New Y-Serve program gives students an opportunity to serve seniors


Students looking for different opportunities to serve the community now have the chance to participate in BYU Senior Academy and share their knowledge with the elderly in several assisted living centers.

Students can come to the Y-Serve office to find opportunities to serve, including the new program Senior Academy. (Photo by Sarah Strobel Hill)
Students can come to the Y-Serve office to find opportunities to serve, including the new program Senior Academy. (Photo by Sarah Strobel Hill)

BYU senior and public health major Celeste Farley was taking a health and aging class when she got the assignment to meet with elderly people who were participating in the Elder Quest program. Elder Quest gives seniors the opportunity to attend college classes and continue their education. Farley was paired up with one woman who was living in an assisted living center, but was lucky enough to have family around to help her get to classes. The woman felt that many of the activities at her assisted living home weren’t very engaging.

“She felt that a lot of the activities were for 6-year-olds,” Farley said. “Other seniors wanted to go to Elder Quest, but they didn’t have a ride. We thought it would be cool if we could get Elder Quest classes at the senior home rather than having them carpool over to the school.”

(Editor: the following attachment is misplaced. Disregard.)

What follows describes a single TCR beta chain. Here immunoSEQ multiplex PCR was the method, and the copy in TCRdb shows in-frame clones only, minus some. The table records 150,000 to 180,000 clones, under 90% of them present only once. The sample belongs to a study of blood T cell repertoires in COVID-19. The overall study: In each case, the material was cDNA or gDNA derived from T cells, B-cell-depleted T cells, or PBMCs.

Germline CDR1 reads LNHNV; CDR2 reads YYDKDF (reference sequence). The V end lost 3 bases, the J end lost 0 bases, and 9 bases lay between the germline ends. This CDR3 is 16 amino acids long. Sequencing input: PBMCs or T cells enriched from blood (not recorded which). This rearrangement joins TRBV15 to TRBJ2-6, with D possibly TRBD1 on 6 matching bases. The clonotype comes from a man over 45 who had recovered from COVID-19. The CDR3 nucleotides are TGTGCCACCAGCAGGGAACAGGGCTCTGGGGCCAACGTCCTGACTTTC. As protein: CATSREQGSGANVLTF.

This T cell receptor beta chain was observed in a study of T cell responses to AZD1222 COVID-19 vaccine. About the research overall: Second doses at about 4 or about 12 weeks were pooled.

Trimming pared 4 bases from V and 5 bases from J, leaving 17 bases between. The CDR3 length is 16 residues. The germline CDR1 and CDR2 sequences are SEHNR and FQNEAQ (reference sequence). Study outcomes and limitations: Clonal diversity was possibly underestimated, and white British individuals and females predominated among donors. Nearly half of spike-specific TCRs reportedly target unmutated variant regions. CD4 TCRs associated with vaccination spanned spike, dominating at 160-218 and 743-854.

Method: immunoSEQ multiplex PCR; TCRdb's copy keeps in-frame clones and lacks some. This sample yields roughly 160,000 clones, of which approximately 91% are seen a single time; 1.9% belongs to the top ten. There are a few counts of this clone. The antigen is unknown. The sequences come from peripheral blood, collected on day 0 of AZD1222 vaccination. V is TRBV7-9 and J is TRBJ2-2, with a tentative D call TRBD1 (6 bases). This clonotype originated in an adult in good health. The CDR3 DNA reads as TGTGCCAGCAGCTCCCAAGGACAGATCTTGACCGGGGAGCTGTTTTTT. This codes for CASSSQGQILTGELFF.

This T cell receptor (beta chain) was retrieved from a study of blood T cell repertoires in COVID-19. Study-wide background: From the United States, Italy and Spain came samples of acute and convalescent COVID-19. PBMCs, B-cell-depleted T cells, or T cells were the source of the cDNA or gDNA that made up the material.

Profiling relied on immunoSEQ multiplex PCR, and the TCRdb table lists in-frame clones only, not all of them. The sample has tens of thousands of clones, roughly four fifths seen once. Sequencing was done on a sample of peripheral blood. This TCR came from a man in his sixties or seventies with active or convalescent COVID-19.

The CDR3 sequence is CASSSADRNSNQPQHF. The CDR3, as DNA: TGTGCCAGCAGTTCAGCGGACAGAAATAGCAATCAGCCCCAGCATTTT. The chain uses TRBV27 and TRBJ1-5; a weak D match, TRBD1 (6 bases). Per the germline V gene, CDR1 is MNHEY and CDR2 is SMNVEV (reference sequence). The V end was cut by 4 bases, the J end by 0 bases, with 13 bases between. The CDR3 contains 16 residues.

Farley wanted to organize a program that would give other seniors the chance to participate in fun and interesting classes, but rather than taking the seniors to the classes, she decided to take the classes to the seniors. Farley originally wanted to get BYU professors and teaching assistants involved, but the idea eventually changed to get students to come serve and teach lessons.

Students are encouraged to prepare a 45-minute lesson on a subject of their choice. The program also likes students to come prepared with a PowerPoint or some other type of visual presentation.

“Students can teach anything,” Farley said. “The seniors are interested in anything and are excited to learn.”

In the past, student participants have covered a variety of topics including economics, Spanish and the history of guitar.

Luke Hansen, a recent exercise science graduate from Sacramento, Calif., taught the seniors a lesson on the history of guitar.

“It was just fun, I haven’t taught people since my mission and it was nice to teach about something,” Hansen said. “You teach about something you already know and it’s pretty fun because it is something that you also enjoy.”

Besides teaching a little history, Hansen also performed for the seniors by playing a few songs on the guitar. He played songs by Elvis Presley and Gene Autry that the seniors would be familiar with.

“It was cool to see the old folks reminisce about something that they used to love,” Hansen said.

Lauren Cole, a senior majoring in economics, is one of the program directors. She sees Senior Academy as a great way for students to serve the community and a great way for the seniors to continue learning.

“I think that the seniors have really enjoyed it,” Cole said. “Every time we have gone, the rooms have been full and more people have come each time.”

Cole also pointed out that students shouldn’t let the fact that they have to prepare a lesson stop them from participating in Senior Academy. She emphasized that students shouldn’t worry about what they are going to teach, because they can teach anything that they are interested in.

“People are scared about what to teach, but honestly the seniors are interested in anything,” Cole said.

Senior Academy currently works with two assisted living centers, but they hope to expand the program soon. Students interested in Senior Academy can email . More information can be found at

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